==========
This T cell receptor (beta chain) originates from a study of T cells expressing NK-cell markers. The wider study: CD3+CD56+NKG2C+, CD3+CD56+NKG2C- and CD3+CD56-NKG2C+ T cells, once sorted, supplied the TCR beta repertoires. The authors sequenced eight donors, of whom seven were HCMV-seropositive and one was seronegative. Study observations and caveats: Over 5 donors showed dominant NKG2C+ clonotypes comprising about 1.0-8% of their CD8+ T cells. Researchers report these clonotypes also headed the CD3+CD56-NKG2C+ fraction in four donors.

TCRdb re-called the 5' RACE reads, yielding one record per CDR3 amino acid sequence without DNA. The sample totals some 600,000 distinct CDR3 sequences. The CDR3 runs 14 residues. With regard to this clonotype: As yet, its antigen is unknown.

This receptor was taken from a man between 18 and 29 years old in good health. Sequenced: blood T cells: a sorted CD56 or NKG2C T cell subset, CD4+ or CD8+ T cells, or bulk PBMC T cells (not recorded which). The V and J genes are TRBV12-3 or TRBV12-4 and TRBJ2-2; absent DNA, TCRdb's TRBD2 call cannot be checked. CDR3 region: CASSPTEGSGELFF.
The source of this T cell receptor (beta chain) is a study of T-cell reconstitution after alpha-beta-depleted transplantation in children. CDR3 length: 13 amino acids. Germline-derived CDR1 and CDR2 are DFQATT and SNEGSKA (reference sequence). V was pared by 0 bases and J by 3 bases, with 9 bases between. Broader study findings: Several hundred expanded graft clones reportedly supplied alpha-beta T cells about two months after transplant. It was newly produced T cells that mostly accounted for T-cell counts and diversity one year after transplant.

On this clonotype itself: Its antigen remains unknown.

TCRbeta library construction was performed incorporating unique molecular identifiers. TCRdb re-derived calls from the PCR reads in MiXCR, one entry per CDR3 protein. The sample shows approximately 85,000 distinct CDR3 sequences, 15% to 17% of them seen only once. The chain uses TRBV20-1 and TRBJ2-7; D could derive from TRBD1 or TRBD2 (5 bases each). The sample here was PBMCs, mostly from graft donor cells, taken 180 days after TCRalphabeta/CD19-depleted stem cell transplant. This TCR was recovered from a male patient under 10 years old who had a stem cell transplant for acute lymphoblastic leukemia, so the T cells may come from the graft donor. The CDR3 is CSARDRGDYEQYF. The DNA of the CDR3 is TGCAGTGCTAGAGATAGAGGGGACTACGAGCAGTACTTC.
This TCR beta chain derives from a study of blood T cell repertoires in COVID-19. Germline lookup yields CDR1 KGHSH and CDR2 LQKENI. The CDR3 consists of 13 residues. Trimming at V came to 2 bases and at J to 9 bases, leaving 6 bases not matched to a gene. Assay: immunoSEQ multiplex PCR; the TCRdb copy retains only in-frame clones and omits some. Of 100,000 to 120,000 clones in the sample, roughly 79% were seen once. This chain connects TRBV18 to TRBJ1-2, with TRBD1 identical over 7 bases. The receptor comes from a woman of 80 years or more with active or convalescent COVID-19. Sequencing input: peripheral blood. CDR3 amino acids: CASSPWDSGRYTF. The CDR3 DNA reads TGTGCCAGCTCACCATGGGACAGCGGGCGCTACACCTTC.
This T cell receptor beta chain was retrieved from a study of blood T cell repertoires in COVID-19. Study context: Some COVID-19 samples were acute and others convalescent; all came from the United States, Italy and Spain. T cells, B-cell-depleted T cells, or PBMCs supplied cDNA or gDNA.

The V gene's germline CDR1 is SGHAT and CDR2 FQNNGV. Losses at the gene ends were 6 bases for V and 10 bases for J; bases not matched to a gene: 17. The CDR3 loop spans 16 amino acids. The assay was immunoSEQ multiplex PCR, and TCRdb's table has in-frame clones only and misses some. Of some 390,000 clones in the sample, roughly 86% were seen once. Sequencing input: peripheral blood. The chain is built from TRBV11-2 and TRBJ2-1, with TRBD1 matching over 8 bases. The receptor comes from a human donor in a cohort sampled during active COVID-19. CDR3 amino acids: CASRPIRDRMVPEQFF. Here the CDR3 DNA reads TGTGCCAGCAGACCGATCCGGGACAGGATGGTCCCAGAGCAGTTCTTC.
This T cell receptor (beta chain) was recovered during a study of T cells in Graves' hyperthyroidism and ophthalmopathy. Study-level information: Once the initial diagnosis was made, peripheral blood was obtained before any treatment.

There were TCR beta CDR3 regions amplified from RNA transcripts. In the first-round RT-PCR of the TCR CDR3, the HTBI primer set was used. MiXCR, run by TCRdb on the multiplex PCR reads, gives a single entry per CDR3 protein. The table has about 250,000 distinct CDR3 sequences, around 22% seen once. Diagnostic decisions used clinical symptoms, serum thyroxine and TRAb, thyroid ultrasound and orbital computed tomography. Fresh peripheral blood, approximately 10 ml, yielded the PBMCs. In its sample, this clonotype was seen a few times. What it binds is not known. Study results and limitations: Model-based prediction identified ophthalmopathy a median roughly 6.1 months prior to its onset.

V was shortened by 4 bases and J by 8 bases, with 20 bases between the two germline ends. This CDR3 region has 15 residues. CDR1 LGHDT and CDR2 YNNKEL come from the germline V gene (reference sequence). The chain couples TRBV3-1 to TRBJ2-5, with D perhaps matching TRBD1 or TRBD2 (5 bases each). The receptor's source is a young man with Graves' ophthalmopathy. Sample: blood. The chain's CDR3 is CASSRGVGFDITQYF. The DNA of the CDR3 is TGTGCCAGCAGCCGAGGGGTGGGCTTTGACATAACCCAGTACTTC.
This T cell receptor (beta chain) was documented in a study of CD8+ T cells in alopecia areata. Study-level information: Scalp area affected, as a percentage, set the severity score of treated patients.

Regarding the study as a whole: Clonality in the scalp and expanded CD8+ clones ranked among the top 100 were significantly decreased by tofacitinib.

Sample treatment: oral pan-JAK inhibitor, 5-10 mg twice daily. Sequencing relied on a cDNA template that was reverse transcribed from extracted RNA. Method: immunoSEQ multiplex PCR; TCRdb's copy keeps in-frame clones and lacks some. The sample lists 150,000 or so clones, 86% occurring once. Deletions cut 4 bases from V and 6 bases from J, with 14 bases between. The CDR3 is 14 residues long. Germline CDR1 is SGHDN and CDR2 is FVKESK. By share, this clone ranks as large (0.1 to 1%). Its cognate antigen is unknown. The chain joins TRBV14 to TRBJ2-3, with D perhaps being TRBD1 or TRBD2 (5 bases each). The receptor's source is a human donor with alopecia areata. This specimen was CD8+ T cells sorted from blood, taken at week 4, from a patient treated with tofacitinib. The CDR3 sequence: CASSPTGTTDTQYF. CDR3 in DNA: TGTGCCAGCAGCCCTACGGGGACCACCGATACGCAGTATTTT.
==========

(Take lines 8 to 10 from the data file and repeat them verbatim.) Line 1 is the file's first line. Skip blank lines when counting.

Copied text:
This T cell receptor beta chain was retrieved from a study of blood T cell repertoires in COVID-19. Study context: Some COVID-19 samples were acute and others convalescent; all came from the United States, Italy and Spain. T cells, B-cell-depleted T cells, or PBMCs supplied cDNA or gDNA.

The V gene's germline CDR1 is SGHAT and CDR2 FQNNGV. Losses at the gene ends were 6 bases for V and 10 bases for J; bases not matched to a gene: 17. The CDR3 loop spans 16 amino acids. The assay was immunoSEQ multiplex PCR, and TCRdb's table has in-frame clones only and misses some. Of some 390,000 clones in the sample, roughly 86% were seen once. Sequencing input: peripheral blood. The chain is built from TRBV11-2 and TRBJ2-1, with TRBD1 matching over 8 bases. The receptor comes from a human donor in a cohort sampled during active COVID-19. CDR3 amino acids: CASRPIRDRMVPEQFF. Here the CDR3 DNA reads TGTGCCAGCAGACCGATCCGGGACAGGATGGTCCCAGAGCAGTTCTTC.
This T cell receptor (beta chain) was recovered during a study of T cells in Graves' hyperthyroidism and ophthalmopathy. Study-level information: Once the initial diagnosis was made, peripheral blood was obtained before any treatment.